When we started working on the new Europeana collections website in 2019, we discussed web accessibility as an important criterion. All European public sector websites should be accessible according to the European Web Accessibility Directive. Web accessibility means that websites, tools and technologies are designed and developed so that people with disabilities can use them. Or, in other words: people can perceive, understand, navigate and interact with the web. And in addition, they can also contribute to the web (see Introduction to Web Accessibility, W3C).
According to World Bank Blogs, 15% of the world’s population experience some form of disability. It includes people who are blind, people who cannot hear, people with cognitive disabilities or people with physical problems. But web accessibility also has benefits for people without disabilities. This could include people who have a slow internet connection, older people, people using small screens or those having temporary disabilities, like a broken arm. In summary, web accessibility has benefits for all and it is an opportunity to reach a wider and more diverse audience. In a broader context, web accessibility is just one aspect of diversity and inclusion.
At Europeana, we are making an effort to make our products accessible and our aim is to meet the international Web Content Accessibility Guidelines (WCAG) guidelines level AA (WCAG 2.1). We want everyone to be able to be part of - and enjoy - what we do. We want to help our partners to reach new audiences, whatever their accessibility needs. So we are always working on using existing and developing innovative technologies to make sure digital culture really is for all.
Meeting the guidelines
Accessibility guidelines are not only about code, they are also about design, text, media, language, forms, and documents. That means developers, designers, editors and product managers - among others - are all involved in making websites accessible.
For example, one set of guidelines is about structure. It is easier for people to understand website structure when there are clear titles and headings, which make it easier to scan and navigate a webpage. And for people who rely on a screen reader a clear site structure is important. Our UX team identifies the design of these structural elements - for example, important headings have a larger font size than the less important ones. Developers represent the structure in code. And the editorial team uses these elements in their content.
‘We think about accessibility as soon as we start designing a new feature’, says Europeana’s User Experience Designer Romain. ‘The idea is trying to make sure nobody is excluded from the beginning. For me as a designer it means considering things such as colours and contrasts, size of elements, structuring content logically, making sure the text and labels are clear and understandable.’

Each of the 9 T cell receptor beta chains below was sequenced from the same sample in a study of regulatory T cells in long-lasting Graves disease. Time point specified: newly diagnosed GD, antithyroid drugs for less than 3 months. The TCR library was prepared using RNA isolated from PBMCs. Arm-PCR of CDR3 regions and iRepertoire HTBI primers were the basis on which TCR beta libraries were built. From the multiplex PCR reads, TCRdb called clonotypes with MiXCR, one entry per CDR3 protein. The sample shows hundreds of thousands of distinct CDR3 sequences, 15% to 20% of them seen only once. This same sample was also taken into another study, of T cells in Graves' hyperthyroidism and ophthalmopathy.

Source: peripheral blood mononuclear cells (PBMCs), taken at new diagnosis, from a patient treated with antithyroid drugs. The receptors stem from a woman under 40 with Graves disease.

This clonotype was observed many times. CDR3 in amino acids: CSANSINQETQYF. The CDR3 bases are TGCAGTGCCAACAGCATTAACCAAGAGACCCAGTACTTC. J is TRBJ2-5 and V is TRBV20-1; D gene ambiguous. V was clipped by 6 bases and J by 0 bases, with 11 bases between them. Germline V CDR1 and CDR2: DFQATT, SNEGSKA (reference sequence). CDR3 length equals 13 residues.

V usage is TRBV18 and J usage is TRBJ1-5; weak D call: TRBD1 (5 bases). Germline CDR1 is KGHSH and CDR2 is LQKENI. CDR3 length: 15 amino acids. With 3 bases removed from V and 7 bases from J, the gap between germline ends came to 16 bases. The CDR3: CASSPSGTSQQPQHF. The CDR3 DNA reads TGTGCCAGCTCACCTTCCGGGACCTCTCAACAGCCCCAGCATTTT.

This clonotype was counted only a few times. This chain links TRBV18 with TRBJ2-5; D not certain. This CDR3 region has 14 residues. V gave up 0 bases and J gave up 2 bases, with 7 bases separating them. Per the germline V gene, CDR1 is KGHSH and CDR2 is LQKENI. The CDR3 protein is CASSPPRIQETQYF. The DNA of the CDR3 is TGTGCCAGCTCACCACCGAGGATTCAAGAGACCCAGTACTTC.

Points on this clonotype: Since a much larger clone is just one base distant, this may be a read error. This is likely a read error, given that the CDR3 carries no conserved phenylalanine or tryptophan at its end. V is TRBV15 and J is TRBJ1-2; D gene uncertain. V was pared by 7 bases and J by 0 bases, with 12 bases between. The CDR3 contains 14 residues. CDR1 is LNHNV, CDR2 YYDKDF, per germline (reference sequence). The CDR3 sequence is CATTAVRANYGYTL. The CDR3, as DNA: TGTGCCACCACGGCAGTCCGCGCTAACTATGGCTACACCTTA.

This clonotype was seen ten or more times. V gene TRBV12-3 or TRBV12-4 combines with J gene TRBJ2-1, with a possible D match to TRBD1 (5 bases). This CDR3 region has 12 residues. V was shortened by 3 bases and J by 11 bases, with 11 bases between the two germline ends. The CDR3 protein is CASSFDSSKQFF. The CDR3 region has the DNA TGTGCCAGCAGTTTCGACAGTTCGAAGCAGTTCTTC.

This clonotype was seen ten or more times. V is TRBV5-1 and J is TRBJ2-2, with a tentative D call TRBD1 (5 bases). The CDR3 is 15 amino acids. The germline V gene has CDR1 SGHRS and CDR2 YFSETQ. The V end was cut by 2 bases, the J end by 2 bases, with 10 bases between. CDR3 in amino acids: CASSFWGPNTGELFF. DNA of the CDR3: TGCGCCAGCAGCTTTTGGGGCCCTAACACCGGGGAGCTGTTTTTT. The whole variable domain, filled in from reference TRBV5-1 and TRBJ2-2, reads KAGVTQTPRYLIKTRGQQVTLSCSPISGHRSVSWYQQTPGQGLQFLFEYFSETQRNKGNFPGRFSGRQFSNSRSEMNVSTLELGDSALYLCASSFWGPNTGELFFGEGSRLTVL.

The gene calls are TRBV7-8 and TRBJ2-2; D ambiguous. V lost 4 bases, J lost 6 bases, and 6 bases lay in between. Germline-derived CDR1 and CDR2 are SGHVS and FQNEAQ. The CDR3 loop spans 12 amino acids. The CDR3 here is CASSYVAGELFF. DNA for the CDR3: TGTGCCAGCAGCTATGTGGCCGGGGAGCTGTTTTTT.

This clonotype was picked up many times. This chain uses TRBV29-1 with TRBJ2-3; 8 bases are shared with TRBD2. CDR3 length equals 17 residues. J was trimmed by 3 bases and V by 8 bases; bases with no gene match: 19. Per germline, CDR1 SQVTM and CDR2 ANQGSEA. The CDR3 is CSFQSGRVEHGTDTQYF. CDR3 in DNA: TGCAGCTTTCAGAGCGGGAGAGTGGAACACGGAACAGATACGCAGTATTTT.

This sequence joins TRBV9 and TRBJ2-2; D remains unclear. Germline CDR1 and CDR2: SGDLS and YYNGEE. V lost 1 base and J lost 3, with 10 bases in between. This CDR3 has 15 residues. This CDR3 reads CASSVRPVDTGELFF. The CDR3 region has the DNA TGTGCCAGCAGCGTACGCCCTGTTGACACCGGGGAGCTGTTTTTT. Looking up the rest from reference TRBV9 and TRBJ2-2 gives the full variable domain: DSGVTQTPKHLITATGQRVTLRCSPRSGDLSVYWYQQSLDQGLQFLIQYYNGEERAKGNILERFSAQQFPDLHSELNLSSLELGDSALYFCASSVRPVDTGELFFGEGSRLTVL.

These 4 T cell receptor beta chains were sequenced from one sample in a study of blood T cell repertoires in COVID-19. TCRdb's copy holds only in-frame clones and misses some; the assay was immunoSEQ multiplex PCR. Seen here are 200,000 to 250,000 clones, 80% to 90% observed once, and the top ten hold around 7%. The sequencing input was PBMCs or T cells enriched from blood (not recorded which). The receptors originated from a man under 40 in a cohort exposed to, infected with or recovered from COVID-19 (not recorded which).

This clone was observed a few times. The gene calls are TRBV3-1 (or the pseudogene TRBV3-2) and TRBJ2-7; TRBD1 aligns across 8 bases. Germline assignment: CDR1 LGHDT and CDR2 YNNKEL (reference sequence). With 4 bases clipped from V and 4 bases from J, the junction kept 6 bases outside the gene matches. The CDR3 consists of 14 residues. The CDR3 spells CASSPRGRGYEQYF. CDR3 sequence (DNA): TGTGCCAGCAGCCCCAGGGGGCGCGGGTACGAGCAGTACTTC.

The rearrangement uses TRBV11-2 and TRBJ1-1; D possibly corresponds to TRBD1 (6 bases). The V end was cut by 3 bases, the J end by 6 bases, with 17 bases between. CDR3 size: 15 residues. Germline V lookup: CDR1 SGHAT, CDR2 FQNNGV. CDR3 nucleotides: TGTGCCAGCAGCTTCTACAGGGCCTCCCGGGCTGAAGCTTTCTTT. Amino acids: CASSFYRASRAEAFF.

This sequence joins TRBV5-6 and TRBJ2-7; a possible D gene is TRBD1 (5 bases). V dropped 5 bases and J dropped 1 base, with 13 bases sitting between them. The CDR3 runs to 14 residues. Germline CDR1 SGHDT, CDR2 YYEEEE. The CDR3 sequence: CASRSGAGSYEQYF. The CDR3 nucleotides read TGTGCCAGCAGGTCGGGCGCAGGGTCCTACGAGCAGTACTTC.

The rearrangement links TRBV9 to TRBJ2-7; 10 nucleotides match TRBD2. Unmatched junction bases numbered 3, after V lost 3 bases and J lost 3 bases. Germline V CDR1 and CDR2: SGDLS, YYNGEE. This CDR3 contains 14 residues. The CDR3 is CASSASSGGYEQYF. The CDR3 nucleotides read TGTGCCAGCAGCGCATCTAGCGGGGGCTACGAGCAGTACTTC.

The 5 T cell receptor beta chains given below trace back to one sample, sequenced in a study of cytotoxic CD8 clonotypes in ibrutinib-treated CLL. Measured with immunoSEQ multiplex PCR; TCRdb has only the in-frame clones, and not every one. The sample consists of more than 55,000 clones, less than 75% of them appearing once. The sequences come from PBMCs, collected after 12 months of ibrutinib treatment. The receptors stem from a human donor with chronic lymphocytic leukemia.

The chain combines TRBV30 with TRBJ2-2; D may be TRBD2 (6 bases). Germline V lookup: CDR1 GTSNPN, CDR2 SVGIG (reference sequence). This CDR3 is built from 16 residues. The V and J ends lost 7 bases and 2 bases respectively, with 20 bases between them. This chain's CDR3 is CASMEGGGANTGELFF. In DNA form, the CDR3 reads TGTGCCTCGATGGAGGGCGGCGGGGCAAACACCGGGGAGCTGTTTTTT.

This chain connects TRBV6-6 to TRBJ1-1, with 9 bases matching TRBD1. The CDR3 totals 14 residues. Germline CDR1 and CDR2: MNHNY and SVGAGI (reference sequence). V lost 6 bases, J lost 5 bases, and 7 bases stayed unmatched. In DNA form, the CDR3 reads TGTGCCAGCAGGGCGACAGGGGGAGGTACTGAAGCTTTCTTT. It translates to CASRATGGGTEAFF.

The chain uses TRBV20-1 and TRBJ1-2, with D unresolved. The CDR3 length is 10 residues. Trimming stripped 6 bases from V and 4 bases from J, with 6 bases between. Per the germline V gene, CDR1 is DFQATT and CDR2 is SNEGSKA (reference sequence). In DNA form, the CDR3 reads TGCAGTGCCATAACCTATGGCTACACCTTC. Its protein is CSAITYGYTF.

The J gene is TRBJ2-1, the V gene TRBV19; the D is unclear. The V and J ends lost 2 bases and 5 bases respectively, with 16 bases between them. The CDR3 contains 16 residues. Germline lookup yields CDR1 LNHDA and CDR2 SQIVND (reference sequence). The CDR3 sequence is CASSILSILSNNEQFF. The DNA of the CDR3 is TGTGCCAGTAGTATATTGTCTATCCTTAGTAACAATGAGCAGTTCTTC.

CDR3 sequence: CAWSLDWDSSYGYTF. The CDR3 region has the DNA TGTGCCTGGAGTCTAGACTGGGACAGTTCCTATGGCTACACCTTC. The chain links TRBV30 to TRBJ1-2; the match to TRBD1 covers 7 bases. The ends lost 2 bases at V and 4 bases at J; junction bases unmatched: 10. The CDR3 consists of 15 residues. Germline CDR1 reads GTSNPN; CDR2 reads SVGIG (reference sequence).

Verification of the guidelines
To verify if the Europeana website meets the WCAG guidelines, we run both manual and automated tests. The automated tests, for which we use the accessibility testing tool Axe, are part of our build process. Every time a new feature has been added, tests check for accessibility violations. Senior Developer Lutz Biedinger says: ‘As a general rule of thumb I will try to stick to established standard approaches as much as possible, as these are the most likely to have accessibility solutions which users are already familiar with. Then at a basic level, I will rely on automated checks to flag known detectable issues. Finally, it's important to simply try it and let someone else also test the functionality in order to identify additional issues.’
While we always try to plan for accessibility, sometimes testing shows that things have to be changed to meet the guidelines. One example is ensuring enough contrast between text and background images. ‘The hero banner was initially designed for major visual impact, occupying most of the screen real estate while displaying the high-quality imagery that we have available’, explains Senior Visual Designer Carlos Marcelino. ‘The text, while in a good position, would have to rely on a very contrasted image to be fully readable, which made choosing images a challenge. This made us rethink the whole section, having accessibility as a starting point, so we separated image and text entirely while retaining prominence in both elements.’